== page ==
Author Topic: Union Pacific Caboose  (Read 1332 times)

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robert3985

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Re: Union Pacific Caboose
« Reply #30 on: June 06, 2019, 08:48:21 AM »
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P for "Pool".  Between 1969 and 1977, 353 steel cupola cabooses were modified to operate system wide, in what was known as "pool service".  This included interchange on run-through trains with SP, C&NW, CB&Q (later BN), and CRI&P.  Since the only correct steel cabooses that are generally available to us N-scalers are Intermountain CA-3's and CA-4's, two CA-3's (25012 and 25049), along with seven CA-4's (25112, 25125, 25133, 25176, 26181, 26190 and 25193) were modified for pool service in 1975.  Of course, the most obvious indicator of "pool service" was the big red "P" on all sides of the cupola, but also safety slogans and bigger Scotchlite lettering and other graphic differences, including red Scotchlite around the top of the cupola were also very noticeable. 

Actual mods to the car itself were many, including a radio, oil stoves for heating, a complete water system, and roller bearing outside swing-hanger trucks.  An axle-driven alternator was also included to support the added electronics, and the new electric lighting, electric refrigerator, electric end-platform marker lights and the new electric red-over-green marker lights on the front and back of the cupola.

Also quite noticeable were the Lexan polycarbonate safety windows in the sides and ends with rounded-corner black rubber gasketed adapters on the body ends and front & rear cupola sides of many modified cabooses, but not all pool service converted steel cabooses got the adapters, and they retained their square windows.  Cupolas also had wind deflectors on the side windows, with some cabooses having a single centered deflector (CA-8's and CA-10's) and others having deflectors on both the front and rear sides of the side cupola windows (CA-7's and CA-9's).  I can't find any info on pool service CA-3's and CA-4's as far as deflectors are concerned, but several photos I have show plainly they had two deflectors per side.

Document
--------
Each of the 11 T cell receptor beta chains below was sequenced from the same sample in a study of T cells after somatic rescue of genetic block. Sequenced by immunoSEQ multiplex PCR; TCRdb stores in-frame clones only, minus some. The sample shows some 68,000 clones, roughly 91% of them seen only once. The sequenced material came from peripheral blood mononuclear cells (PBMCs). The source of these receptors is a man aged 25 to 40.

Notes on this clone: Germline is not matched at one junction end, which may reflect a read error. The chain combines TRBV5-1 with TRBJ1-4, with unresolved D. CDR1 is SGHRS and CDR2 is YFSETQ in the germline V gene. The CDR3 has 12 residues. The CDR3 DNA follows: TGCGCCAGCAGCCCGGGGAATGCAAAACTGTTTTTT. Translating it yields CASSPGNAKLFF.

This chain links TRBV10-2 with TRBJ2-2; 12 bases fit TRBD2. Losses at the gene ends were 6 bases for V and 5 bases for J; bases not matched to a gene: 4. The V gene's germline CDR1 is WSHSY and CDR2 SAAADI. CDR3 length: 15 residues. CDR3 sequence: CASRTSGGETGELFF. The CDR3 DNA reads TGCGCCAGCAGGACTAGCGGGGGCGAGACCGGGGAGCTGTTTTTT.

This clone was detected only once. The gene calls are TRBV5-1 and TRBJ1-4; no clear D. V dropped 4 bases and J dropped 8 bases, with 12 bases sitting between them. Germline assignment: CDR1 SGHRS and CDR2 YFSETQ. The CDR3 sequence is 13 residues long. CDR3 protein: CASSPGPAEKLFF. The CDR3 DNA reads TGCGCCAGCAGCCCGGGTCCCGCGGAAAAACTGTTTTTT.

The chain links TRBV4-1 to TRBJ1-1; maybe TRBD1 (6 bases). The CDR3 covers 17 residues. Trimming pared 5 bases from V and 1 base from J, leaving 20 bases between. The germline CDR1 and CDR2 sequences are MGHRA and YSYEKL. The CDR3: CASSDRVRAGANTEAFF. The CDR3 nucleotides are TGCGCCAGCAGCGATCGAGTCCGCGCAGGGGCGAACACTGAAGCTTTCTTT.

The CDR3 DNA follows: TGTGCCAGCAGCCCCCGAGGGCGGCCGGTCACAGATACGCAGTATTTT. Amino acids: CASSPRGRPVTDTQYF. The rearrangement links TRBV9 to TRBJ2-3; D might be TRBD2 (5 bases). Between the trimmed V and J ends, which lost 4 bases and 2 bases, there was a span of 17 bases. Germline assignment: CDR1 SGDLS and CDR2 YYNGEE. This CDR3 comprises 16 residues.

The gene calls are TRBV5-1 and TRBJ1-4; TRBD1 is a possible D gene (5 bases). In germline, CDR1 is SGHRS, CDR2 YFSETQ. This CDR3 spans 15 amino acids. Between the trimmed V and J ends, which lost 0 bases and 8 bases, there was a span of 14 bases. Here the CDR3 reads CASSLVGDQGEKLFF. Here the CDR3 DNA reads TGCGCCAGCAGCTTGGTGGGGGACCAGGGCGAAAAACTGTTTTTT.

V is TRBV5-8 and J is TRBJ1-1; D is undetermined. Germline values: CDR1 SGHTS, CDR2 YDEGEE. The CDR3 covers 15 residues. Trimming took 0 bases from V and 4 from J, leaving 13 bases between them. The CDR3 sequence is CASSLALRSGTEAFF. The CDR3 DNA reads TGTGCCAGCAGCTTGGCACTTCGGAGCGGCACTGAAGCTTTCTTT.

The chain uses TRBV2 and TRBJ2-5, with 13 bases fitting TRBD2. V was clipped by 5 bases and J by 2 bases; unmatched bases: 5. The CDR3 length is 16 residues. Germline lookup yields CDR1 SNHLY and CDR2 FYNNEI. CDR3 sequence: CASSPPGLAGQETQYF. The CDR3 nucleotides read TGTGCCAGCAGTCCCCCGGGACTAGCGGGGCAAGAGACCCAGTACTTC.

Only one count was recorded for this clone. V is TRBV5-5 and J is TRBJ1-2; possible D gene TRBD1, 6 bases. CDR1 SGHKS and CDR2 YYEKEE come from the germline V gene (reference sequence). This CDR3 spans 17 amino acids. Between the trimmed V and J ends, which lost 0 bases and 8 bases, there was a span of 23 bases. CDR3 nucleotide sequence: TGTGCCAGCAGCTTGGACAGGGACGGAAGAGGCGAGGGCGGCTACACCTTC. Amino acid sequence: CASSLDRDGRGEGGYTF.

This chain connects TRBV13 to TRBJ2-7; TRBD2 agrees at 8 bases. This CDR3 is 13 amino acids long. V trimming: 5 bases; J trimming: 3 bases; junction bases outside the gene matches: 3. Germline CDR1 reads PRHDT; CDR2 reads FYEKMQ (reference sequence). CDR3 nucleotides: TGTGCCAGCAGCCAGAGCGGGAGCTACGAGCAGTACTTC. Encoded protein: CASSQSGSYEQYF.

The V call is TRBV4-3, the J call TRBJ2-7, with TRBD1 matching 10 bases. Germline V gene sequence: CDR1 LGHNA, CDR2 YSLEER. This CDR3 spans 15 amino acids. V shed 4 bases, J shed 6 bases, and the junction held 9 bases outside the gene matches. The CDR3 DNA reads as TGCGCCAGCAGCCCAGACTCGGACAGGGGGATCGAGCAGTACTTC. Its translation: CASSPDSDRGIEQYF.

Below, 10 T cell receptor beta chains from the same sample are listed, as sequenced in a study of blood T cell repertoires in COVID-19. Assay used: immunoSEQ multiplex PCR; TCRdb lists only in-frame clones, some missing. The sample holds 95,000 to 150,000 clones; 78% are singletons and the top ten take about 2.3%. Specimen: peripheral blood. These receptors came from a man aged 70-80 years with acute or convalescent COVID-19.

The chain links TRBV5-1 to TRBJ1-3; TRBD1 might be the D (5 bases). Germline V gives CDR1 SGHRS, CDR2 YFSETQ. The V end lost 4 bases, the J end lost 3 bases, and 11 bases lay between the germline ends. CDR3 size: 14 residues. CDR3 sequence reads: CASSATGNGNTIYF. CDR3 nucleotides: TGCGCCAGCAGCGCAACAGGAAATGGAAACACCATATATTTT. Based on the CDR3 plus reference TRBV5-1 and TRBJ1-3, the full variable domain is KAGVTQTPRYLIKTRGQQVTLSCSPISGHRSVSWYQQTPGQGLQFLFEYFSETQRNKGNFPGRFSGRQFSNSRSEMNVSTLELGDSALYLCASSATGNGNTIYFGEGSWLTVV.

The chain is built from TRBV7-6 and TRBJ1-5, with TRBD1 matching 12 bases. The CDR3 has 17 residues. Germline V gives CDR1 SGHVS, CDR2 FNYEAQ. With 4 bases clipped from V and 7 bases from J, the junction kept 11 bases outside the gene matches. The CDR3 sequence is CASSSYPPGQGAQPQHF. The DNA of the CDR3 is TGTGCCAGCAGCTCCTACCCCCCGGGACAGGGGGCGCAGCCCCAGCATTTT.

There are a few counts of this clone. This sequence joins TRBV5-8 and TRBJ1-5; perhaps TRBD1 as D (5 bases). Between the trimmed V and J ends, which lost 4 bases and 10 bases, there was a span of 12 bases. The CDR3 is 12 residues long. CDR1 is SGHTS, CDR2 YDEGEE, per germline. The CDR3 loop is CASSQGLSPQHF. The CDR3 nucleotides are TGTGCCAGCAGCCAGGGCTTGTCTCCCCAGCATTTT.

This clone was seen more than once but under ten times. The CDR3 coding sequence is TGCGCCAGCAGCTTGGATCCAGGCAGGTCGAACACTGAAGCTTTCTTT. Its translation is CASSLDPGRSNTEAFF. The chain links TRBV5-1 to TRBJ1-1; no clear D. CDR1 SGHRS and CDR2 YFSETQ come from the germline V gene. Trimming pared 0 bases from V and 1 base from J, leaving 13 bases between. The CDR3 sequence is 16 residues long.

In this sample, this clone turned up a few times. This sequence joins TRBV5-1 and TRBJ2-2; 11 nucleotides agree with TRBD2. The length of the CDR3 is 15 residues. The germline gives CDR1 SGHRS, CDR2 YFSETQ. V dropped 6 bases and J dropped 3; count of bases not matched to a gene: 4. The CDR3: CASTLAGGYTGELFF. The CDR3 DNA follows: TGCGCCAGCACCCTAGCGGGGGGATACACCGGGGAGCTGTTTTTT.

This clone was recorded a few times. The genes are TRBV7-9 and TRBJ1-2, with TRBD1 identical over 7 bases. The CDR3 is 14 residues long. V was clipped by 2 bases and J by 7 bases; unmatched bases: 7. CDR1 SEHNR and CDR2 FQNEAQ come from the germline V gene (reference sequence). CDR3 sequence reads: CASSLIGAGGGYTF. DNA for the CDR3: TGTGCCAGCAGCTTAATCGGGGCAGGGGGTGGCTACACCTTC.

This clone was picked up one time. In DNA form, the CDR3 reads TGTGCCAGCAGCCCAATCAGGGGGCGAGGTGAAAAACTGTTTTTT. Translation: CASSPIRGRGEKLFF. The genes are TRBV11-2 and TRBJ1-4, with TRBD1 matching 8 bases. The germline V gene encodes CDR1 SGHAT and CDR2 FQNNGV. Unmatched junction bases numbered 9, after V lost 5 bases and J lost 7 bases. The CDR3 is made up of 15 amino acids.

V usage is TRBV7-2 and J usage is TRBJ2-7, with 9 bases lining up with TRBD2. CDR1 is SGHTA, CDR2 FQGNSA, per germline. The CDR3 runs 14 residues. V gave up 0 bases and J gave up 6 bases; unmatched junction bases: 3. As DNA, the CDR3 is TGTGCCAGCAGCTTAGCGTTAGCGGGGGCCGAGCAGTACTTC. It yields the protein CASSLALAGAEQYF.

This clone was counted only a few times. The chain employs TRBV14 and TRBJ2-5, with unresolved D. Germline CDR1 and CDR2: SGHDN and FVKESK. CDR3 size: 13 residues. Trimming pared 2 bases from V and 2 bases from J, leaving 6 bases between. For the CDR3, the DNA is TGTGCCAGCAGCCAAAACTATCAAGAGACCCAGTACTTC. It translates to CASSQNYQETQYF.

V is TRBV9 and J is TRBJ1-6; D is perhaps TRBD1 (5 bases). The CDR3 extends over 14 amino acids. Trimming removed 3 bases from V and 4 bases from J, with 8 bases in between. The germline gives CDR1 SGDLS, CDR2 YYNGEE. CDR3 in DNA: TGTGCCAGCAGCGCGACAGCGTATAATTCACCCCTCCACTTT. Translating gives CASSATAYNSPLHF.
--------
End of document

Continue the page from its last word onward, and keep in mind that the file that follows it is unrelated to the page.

Not noticeable except by the crew, were new, federally approved retention toilets.

Along with the new oil stoves, some pool service cabooses also got a taller, larger diameter smokejack, with horizontal bracing attaching it to the cupola.  Others retained the standard wire bracing.

Notable is that not all U.P. cabooses got converted to pool service, many retaining the smaller lettering until they were retired. Many cabooses, both pool service and non-pool service, retained their running boards and ladders too, even when it was federally required to remove them.

Most non-pool service steel cabooses eventually got the pool-service treatment, excluding the Scotchlite lettering and the Lexan safety windows, with no CA-6's ever being actually run in pool service.

Just for fun, what I do is find photos of specific cabooses, and I model them...with all their differences from each other.  My era is from 1947 through 1956, so differences in U.P. cabooses in my locale and era are different than what you'll get if you're modeling a later era.

For those who are modeling the U.P. during an era that ran cabooses, the book "Cabooses of the Union Pacific Railroad" by Don Strack and James L. Ehernberger is an absolutely invaluable resource.  There is updated information about all things U.P. in Utah, including cabooses on Don Strack's website here: www.utahrails.net

Cheerio!
Bob Gilmore
« Last Edit: June 06, 2019, 11:13:31 AM by robert3985 »

robert3985